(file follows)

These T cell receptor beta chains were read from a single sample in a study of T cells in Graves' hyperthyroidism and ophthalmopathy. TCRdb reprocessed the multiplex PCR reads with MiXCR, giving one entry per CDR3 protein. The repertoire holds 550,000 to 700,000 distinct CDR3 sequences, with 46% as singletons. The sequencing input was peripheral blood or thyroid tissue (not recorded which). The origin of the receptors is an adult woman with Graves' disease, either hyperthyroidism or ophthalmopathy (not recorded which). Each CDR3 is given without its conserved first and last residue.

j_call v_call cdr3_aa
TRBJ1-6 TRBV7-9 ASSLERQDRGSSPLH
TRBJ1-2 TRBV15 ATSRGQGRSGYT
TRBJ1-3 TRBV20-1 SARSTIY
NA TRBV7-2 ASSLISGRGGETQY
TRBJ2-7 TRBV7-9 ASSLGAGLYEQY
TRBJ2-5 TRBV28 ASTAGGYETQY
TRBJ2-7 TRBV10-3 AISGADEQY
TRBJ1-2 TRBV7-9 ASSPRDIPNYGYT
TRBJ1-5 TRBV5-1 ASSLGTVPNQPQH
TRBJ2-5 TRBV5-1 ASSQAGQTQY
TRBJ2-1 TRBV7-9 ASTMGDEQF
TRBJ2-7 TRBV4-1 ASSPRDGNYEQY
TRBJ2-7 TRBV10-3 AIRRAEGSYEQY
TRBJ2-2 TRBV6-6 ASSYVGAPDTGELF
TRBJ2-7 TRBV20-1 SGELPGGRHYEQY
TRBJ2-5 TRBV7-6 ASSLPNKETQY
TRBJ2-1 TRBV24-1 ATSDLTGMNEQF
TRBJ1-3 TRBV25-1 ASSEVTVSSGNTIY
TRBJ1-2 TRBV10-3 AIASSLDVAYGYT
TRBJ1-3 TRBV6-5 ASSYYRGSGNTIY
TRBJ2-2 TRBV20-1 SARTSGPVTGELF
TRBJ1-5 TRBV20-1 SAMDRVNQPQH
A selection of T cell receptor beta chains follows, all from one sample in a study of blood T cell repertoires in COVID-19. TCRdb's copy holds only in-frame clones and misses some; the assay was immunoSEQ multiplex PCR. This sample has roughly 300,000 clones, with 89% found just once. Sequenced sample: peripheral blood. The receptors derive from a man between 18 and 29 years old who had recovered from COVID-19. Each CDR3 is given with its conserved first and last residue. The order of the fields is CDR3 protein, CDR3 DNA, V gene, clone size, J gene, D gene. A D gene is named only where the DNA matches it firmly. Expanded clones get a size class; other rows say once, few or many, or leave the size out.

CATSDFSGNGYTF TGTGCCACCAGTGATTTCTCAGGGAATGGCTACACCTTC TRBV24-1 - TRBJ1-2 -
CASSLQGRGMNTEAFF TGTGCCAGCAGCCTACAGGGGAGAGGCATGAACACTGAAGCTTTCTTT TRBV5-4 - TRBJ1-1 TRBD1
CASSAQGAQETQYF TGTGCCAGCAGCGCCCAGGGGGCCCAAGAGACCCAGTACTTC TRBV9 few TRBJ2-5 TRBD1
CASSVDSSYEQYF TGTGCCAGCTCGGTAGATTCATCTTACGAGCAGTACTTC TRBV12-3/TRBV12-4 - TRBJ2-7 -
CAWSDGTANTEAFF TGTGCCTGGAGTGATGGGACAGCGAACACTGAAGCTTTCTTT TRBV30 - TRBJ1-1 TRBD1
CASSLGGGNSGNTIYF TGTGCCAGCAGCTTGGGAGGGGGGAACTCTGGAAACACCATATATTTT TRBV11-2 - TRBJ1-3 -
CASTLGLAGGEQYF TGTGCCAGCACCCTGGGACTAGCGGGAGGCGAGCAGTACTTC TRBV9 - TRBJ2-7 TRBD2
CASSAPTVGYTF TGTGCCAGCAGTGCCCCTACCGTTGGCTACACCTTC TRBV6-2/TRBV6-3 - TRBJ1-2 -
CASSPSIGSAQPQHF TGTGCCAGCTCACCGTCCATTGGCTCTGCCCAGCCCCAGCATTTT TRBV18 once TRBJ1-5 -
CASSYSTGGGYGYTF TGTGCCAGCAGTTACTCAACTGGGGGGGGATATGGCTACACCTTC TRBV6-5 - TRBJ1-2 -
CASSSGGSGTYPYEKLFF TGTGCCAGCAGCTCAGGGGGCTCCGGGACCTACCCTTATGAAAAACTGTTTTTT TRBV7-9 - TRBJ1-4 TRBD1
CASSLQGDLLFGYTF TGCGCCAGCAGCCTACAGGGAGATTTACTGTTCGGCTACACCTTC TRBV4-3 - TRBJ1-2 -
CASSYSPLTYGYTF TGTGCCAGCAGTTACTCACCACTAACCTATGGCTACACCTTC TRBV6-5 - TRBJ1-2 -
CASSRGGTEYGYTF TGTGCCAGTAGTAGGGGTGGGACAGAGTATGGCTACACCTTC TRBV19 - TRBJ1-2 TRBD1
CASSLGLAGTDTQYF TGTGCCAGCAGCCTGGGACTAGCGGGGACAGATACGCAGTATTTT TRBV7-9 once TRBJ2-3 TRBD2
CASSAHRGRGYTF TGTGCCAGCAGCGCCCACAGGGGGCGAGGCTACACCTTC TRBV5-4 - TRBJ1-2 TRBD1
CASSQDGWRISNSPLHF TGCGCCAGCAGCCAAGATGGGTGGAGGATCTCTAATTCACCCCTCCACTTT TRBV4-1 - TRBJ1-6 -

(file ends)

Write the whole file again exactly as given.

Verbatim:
These T cell receptor beta chains were read from a single sample in a study of T cells in Graves' hyperthyroidism and ophthalmopathy. TCRdb reprocessed the multiplex PCR reads with MiXCR, giving one entry per CDR3 protein. The repertoire holds 550,000 to 700,000 distinct CDR3 sequences, with 46% as singletons. The sequencing input was peripheral blood or thyroid tissue (not recorded which). The origin of the receptors is an adult woman with Graves' disease, either hyperthyroidism or ophthalmopathy (not recorded which). Each CDR3 is given without its conserved first and last residue.

j_call v_call cdr3_aa
TRBJ1-6 TRBV7-9 ASSLERQDRGSSPLH
TRBJ1-2 TRBV15 ATSRGQGRSGYT
TRBJ1-3 TRBV20-1 SARSTIY
NA TRBV7-2 ASSLISGRGGETQY
TRBJ2-7 TRBV7-9 ASSLGAGLYEQY
TRBJ2-5 TRBV28 ASTAGGYETQY
TRBJ2-7 TRBV10-3 AISGADEQY
TRBJ1-2 TRBV7-9 ASSPRDIPNYGYT
TRBJ1-5 TRBV5-1 ASSLGTVPNQPQH
TRBJ2-5 TRBV5-1 ASSQAGQTQY
TRBJ2-1 TRBV7-9 ASTMGDEQF
TRBJ2-7 TRBV4-1 ASSPRDGNYEQY
TRBJ2-7 TRBV10-3 AIRRAEGSYEQY
TRBJ2-2 TRBV6-6 ASSYVGAPDTGELF
TRBJ2-7 TRBV20-1 SGELPGGRHYEQY
TRBJ2-5 TRBV7-6 ASSLPNKETQY
TRBJ2-1 TRBV24-1 ATSDLTGMNEQF
TRBJ1-3 TRBV25-1 ASSEVTVSSGNTIY
TRBJ1-2 TRBV10-3 AIASSLDVAYGYT
TRBJ1-3 TRBV6-5 ASSYYRGSGNTIY
TRBJ2-2 TRBV20-1 SARTSGPVTGELF
TRBJ1-5 TRBV20-1 SAMDRVNQPQH
A selection of T cell receptor beta chains follows, all from one sample in a study of blood T cell repertoires in COVID-19. TCRdb's copy holds only in-frame clones and misses some; the assay was immunoSEQ multiplex PCR. This sample has roughly 300,000 clones, with 89% found just once. Sequenced sample: peripheral blood. The receptors derive from a man between 18 and 29 years old who had recovered from COVID-19. Each CDR3 is given with its conserved first and last residue. The order of the fields is CDR3 protein, CDR3 DNA, V gene, clone size, J gene, D gene. A D gene is named only where the DNA matches it firmly. Expanded clones get a size class; other rows say once, few or many, or leave the size out.

CATSDFSGNGYTF TGTGCCACCAGTGATTTCTCAGGGAATGGCTACACCTTC TRBV24-1 - TRBJ1-2 -
CASSLQGRGMNTEAFF TGTGCCAGCAGCCTACAGGGGAGAGGCATGAACACTGAAGCTTTCTTT TRBV5-4 - TRBJ1-1 TRBD1
CASSAQGAQETQYF TGTGCCAGCAGCGCCCAGGGGGCCCAAGAGACCCAGTACTTC TRBV9 few TRBJ2-5 TRBD1
CASSVDSSYEQYF TGTGCCAGCTCGGTAGATTCATCTTACGAGCAGTACTTC TRBV12-3/TRBV12-4 - TRBJ2-7 -
CAWSDGTANTEAFF TGTGCCTGGAGTGATGGGACAGCGAACACTGAAGCTTTCTTT TRBV30 - TRBJ1-1 TRBD1
CASSLGGGNSGNTIYF TGTGCCAGCAGCTTGGGAGGGGGGAACTCTGGAAACACCATATATTTT TRBV11-2 - TRBJ1-3 -
CASTLGLAGGEQYF TGTGCCAGCACCCTGGGACTAGCGGGAGGCGAGCAGTACTTC TRBV9 - TRBJ2-7 TRBD2
CASSAPTVGYTF TGTGCCAGCAGTGCCCCTACCGTTGGCTACACCTTC TRBV6-2/TRBV6-3 - TRBJ1-2 -
CASSPSIGSAQPQHF TGTGCCAGCTCACCGTCCATTGGCTCTGCCCAGCCCCAGCATTTT TRBV18 once TRBJ1-5 -
CASSYSTGGGYGYTF TGTGCCAGCAGTTACTCAACTGGGGGGGGATATGGCTACACCTTC TRBV6-5 - TRBJ1-2 -
CASSSGGSGTYPYEKLFF TGTGCCAGCAGCTCAGGGGGCTCCGGGACCTACCCTTATGAAAAACTGTTTTTT TRBV7-9 - TRBJ1-4 TRBD1
CASSLQGDLLFGYTF TGCGCCAGCAGCCTACAGGGAGATTTACTGTTCGGCTACACCTTC TRBV4-3 - TRBJ1-2 -
CASSYSPLTYGYTF TGTGCCAGCAGTTACTCACCACTAACCTATGGCTACACCTTC TRBV6-5 - TRBJ1-2 -
CASSRGGTEYGYTF TGTGCCAGTAGTAGGGGTGGGACAGAGTATGGCTACACCTTC TRBV19 - TRBJ1-2 TRBD1
CASSLGLAGTDTQYF TGTGCCAGCAGCCTGGGACTAGCGGGGACAGATACGCAGTATTTT TRBV7-9 once TRBJ2-3 TRBD2
CASSAHRGRGYTF TGTGCCAGCAGCGCCCACAGGGGGCGAGGCTACACCTTC TRBV5-4 - TRBJ1-2 TRBD1
CASSQDGWRISNSPLHF TGCGCCAGCAGCCAAGATGGGTGGAGGATCTCTAATTCACCCCTCCACTTT TRBV4-1 - TRBJ1-6 -